I have not gone as deep as this one here though, and I would have to say that this is better. I don't envy his existence. I see what he has written and can claim multitudes of passages as original thoughts, made by myself upon analysis of our similar existences. There is a quote that says loneliness conveys the sorrow of being alone, while solitude expresses the joy. I look at this book, twenty years of solitude, and I see no solution beyond that of a mindset that I am unwilling to embrace. Falling back on religion is not something I plan on doing anytime soon. Nor will I turn the pain of loneliness into pleasure. I am not so vindictive against humanity as of yet.

This book defines a patch of my soul, but I will not let that patch define me; reading this is just another milestone in my path of figuring out my self, and how to allow myself to live as I desire. A wake up call, of sorts. It will be worth rereading if I ever start sinking into this train of thought; it'll definitely be a sign that I need a change, a vacation of sorts. I haven't yet lost the appreciation of the novel, and I'll be using this book as a reminder of what can happen if I ever do so. A resource against calamity indeed.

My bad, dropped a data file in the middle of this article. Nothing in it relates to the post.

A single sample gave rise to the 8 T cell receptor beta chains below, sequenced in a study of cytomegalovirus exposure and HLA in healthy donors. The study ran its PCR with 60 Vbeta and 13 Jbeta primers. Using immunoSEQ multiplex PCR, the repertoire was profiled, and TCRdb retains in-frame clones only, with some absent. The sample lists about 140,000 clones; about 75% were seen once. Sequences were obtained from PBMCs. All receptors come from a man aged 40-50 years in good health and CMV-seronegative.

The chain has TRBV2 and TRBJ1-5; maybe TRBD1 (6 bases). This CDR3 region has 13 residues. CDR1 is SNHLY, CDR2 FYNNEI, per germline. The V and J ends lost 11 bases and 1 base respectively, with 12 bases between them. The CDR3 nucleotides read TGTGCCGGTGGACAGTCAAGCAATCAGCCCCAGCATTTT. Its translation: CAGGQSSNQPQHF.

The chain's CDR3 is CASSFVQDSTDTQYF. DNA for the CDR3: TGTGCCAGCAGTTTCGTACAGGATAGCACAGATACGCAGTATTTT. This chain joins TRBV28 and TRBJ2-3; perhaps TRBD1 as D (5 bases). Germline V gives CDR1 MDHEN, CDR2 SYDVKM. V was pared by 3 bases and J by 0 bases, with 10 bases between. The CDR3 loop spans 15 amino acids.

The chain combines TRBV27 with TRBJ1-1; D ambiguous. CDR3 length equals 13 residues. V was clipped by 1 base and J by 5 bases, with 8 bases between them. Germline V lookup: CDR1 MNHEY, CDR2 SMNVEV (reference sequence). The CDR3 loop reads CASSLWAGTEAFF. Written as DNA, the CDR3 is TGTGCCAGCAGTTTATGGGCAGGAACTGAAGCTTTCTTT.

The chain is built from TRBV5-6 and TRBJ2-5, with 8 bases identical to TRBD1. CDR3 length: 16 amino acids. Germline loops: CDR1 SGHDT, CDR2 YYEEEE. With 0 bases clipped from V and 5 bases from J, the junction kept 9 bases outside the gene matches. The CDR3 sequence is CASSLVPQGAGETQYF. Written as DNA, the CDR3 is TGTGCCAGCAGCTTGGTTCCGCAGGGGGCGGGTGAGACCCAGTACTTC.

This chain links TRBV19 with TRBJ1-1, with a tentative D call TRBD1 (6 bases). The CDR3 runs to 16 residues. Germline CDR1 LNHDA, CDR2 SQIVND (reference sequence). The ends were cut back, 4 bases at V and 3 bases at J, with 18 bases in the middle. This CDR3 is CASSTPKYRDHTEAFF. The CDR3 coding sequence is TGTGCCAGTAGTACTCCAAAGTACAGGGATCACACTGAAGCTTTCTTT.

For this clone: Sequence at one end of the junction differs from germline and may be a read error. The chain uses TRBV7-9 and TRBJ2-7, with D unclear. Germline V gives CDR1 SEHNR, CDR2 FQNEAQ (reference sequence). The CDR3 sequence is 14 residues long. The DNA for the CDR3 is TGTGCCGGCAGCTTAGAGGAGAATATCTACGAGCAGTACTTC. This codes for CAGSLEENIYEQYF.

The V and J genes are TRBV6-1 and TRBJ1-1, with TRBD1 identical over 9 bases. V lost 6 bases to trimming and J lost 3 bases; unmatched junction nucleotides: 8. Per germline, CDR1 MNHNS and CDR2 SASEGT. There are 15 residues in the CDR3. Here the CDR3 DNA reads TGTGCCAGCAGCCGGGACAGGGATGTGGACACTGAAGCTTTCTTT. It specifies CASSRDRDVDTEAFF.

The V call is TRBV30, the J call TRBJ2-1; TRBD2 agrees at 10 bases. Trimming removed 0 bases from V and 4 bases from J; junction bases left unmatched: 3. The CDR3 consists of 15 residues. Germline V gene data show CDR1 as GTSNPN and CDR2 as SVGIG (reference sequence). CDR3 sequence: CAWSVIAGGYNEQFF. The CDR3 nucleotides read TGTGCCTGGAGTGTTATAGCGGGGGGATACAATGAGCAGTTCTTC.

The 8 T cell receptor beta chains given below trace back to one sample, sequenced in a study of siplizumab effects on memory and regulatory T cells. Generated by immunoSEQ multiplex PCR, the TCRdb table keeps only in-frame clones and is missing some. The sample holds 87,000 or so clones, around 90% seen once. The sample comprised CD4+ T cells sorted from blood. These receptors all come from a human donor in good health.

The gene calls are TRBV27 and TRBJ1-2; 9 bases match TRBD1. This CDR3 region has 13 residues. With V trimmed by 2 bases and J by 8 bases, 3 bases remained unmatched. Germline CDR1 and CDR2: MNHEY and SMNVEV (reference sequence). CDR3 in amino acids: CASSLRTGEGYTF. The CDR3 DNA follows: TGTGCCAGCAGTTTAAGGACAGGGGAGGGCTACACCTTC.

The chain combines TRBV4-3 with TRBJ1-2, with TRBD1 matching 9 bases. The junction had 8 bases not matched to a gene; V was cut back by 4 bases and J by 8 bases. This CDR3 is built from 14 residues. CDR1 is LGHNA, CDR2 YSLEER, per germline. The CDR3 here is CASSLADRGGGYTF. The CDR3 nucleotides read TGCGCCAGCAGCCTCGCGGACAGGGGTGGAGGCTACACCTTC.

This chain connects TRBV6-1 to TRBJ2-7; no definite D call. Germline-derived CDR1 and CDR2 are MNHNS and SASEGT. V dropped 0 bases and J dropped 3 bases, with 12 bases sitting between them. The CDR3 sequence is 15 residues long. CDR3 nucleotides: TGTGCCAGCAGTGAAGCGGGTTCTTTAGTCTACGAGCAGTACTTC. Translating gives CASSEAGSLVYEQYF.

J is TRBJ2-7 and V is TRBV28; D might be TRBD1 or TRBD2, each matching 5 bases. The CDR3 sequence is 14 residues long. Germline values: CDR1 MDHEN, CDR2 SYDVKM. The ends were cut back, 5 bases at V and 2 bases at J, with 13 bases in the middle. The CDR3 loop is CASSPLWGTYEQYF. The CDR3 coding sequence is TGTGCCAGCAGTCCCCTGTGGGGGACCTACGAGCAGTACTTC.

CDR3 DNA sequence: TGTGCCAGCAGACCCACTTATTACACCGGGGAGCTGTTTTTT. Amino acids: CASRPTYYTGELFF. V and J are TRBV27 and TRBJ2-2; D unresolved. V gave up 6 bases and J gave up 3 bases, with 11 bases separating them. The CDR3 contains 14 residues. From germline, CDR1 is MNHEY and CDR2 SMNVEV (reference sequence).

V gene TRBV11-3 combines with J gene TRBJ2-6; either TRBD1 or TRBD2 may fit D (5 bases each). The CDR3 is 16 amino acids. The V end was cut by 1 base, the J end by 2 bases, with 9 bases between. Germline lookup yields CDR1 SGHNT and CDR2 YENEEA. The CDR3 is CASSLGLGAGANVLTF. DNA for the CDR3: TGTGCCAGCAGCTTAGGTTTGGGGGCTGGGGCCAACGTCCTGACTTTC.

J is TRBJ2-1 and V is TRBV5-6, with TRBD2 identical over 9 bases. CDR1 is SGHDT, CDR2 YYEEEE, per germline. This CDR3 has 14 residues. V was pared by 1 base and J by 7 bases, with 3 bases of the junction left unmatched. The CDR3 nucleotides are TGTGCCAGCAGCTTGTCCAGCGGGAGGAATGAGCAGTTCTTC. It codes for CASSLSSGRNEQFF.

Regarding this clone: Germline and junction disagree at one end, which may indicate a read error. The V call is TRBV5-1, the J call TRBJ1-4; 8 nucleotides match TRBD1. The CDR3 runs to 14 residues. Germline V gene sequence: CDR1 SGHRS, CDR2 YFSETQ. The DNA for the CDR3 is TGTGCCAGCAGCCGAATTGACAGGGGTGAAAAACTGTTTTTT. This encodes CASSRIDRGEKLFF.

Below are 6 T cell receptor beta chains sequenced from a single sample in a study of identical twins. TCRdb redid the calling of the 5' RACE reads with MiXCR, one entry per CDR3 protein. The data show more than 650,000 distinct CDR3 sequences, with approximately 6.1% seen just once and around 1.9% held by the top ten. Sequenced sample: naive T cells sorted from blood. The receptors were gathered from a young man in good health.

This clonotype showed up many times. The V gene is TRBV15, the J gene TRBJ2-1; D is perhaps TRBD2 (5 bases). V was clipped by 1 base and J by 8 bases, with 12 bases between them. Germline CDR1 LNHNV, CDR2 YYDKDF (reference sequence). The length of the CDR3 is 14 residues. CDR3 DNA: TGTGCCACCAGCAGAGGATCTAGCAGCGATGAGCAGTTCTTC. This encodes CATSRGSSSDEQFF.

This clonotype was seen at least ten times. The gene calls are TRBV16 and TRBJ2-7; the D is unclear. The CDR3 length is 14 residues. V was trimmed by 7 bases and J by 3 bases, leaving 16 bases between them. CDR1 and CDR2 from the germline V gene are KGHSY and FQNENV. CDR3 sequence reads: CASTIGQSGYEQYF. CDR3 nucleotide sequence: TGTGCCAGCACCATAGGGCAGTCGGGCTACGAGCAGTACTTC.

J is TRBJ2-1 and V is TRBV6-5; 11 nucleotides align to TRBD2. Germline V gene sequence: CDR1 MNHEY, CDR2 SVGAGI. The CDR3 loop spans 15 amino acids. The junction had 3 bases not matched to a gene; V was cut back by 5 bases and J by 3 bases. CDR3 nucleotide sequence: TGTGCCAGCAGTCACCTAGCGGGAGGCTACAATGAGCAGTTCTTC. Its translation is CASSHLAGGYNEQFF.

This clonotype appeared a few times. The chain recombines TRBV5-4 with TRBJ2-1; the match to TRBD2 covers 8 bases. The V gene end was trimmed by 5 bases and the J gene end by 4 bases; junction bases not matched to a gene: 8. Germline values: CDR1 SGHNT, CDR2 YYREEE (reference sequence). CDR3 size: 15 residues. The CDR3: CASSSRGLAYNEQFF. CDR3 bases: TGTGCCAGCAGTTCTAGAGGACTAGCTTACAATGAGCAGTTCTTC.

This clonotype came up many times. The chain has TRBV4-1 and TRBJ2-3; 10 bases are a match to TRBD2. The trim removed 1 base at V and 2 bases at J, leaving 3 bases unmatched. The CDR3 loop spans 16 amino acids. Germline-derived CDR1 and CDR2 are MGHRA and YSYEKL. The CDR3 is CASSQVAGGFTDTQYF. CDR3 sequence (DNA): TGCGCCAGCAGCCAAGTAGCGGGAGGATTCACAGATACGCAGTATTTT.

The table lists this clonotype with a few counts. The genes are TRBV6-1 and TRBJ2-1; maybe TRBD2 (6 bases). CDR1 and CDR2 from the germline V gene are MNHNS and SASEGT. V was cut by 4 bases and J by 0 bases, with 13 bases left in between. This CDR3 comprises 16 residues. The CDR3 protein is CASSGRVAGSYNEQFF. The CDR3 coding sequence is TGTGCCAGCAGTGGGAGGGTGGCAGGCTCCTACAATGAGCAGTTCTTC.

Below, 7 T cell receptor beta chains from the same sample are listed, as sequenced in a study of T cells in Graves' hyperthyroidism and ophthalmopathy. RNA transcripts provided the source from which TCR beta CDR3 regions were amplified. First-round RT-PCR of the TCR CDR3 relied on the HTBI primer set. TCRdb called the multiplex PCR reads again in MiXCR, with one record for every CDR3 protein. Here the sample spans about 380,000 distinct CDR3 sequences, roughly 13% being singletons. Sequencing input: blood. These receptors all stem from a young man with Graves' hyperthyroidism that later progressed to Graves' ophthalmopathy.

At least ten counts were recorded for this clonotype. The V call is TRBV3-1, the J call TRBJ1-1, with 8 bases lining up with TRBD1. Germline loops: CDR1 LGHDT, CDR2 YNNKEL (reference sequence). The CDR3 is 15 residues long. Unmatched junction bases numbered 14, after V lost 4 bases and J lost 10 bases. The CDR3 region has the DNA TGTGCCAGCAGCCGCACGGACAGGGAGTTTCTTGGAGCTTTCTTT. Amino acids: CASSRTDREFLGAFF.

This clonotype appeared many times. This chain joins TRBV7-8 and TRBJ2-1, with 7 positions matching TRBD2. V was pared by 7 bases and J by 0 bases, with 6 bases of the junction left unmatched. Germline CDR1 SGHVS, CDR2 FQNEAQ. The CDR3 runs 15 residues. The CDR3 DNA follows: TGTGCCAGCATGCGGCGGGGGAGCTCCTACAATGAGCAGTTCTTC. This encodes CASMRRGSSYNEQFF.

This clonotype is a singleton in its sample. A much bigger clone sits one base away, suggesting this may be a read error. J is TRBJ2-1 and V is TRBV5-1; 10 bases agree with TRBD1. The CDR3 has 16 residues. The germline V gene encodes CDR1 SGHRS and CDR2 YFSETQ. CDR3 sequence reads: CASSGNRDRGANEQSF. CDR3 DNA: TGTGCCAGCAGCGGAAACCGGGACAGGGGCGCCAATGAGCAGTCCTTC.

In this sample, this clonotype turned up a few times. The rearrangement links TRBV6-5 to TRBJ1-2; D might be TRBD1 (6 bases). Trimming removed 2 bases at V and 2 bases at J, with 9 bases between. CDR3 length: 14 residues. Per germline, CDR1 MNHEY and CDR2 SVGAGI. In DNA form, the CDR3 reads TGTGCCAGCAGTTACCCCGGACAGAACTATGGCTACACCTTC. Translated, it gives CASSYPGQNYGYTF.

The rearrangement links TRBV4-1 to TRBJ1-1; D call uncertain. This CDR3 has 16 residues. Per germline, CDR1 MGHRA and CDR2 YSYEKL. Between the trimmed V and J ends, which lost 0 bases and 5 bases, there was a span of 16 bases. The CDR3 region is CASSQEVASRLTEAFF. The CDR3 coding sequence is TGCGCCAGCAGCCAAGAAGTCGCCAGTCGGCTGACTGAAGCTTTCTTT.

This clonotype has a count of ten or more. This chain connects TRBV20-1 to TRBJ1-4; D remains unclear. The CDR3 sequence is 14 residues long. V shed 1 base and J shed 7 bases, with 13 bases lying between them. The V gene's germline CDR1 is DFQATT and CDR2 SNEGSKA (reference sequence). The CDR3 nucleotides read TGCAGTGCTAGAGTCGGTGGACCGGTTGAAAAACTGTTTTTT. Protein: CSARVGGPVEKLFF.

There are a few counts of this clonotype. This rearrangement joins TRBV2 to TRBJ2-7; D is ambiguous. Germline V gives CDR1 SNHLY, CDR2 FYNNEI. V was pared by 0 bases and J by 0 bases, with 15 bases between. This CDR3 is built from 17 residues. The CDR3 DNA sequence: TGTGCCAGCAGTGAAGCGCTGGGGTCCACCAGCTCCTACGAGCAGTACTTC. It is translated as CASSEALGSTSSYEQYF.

Profile Image for Ian "Marvin" Graye.
874 reviews2,266 followers
May 1, 2015
Like a Version (Touched for the Very First Time)

This is an exceptional book or work or whatever you want to call it.

However, ultimately, I found it both fascinating and (just a little bit) frustrating.

One source of frustration is that, upon completing it, I discovered that the version I had read (translated by Margaret Jull Costa) was 262 pages, whereas the Penguin Classics version (translated by Richard Zenith) is 544 pages. I hate it when this happens. I feel duped. Nothing had forewarned me of this possibility.

Readers have different views on the merits of the translations. I was perfectly happy with the quality of the text in the version I read (plus I love the cover!). However, the sheer difference in length has made me question whether and, if so, how much, text was omitted from the earlier version.

This might not be such a big deal. If indeed there is a difference in the amount of text, I imagine that much of it might have replicated what was included in the original version. There is already considerable duplication in the work. Alternatively, it might have consisted of complementary material, the absence of which did not detract from the content of the original version.

Regardless, the fact that this issue occurred at all points to another cause of my frustration.

Fragments from under the Floorboards

Both versions of the work have been presented to the reader as if it was a novel. It's even suggested that it's one of the great Modernist novels of the 20th Century.

I don't want to be precious about the definition of the word "novel". As far as I'm concerned, if the author thinks their work is a novel, that's good enough for me.